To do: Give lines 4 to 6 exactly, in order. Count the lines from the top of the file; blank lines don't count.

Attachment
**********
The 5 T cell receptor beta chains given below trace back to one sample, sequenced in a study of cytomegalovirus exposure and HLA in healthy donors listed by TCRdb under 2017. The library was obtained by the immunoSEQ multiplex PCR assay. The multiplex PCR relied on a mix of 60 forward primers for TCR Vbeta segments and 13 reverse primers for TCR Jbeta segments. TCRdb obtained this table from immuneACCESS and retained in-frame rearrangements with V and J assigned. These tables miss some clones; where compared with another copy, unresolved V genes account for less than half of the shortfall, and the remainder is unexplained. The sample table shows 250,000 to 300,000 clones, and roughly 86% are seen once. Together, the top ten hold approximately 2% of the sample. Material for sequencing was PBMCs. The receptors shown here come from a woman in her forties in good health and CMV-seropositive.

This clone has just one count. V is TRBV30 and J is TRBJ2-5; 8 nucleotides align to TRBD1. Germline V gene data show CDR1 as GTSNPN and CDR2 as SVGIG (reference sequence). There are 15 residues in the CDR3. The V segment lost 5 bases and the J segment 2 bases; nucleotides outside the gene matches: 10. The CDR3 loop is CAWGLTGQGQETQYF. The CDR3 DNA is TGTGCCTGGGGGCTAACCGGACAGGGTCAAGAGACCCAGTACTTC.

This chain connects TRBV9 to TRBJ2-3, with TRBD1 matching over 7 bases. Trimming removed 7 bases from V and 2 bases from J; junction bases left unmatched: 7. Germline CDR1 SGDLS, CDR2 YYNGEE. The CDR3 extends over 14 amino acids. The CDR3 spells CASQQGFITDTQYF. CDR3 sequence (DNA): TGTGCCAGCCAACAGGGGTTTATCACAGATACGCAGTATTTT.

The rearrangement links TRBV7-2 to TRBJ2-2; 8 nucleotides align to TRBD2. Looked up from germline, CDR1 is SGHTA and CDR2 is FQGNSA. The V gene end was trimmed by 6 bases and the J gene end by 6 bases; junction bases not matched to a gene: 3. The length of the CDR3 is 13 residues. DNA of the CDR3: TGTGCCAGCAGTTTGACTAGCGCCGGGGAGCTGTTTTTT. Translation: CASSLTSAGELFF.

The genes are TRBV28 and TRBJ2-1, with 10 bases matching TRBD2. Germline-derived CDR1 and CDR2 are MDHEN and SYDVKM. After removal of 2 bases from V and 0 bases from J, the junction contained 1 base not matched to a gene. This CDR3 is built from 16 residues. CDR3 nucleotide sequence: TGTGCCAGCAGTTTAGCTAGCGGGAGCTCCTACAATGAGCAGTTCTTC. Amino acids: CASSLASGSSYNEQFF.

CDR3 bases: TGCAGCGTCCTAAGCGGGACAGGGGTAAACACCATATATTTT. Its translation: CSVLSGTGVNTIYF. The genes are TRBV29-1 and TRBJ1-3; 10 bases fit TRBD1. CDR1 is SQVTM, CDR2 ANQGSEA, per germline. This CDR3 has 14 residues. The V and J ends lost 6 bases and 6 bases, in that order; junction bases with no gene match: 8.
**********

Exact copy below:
The rearrangement links TRBV7-2 to TRBJ2-2; 8 nucleotides align to TRBD2. Looked up from germline, CDR1 is SGHTA and CDR2 is FQGNSA. The V gene end was trimmed by 6 bases and the J gene end by 6 bases; junction bases not matched to a gene: 3. The length of the CDR3 is 13 residues. DNA of the CDR3: TGTGCCAGCAGTTTGACTAGCGCCGGGGAGCTGTTTTTT. Translation: CASSLTSAGELFF.

The genes are TRBV28 and TRBJ2-1, with 10 bases matching TRBD2. Germline-derived CDR1 and CDR2 are MDHEN and SYDVKM. After removal of 2 bases from V and 0 bases from J, the junction contained 1 base not matched to a gene. This CDR3 is built from 16 residues. CDR3 nucleotide sequence: TGTGCCAGCAGTTTAGCTAGCGGGAGCTCCTACAATGAGCAGTTCTTC. Amino acids: CASSLASGSSYNEQFF.

CDR3 bases: TGCAGCGTCCTAAGCGGGACAGGGGTAAACACCATATATTTT. Its translation: CSVLSGTGVNTIYF. The genes are TRBV29-1 and TRBJ1-3; 10 bases fit TRBD1. CDR1 is SQVTM, CDR2 ANQGSEA, per germline. This CDR3 has 14 residues. The V and J ends lost 6 bases and 6 bases, in that order; junction bases with no gene match: 8.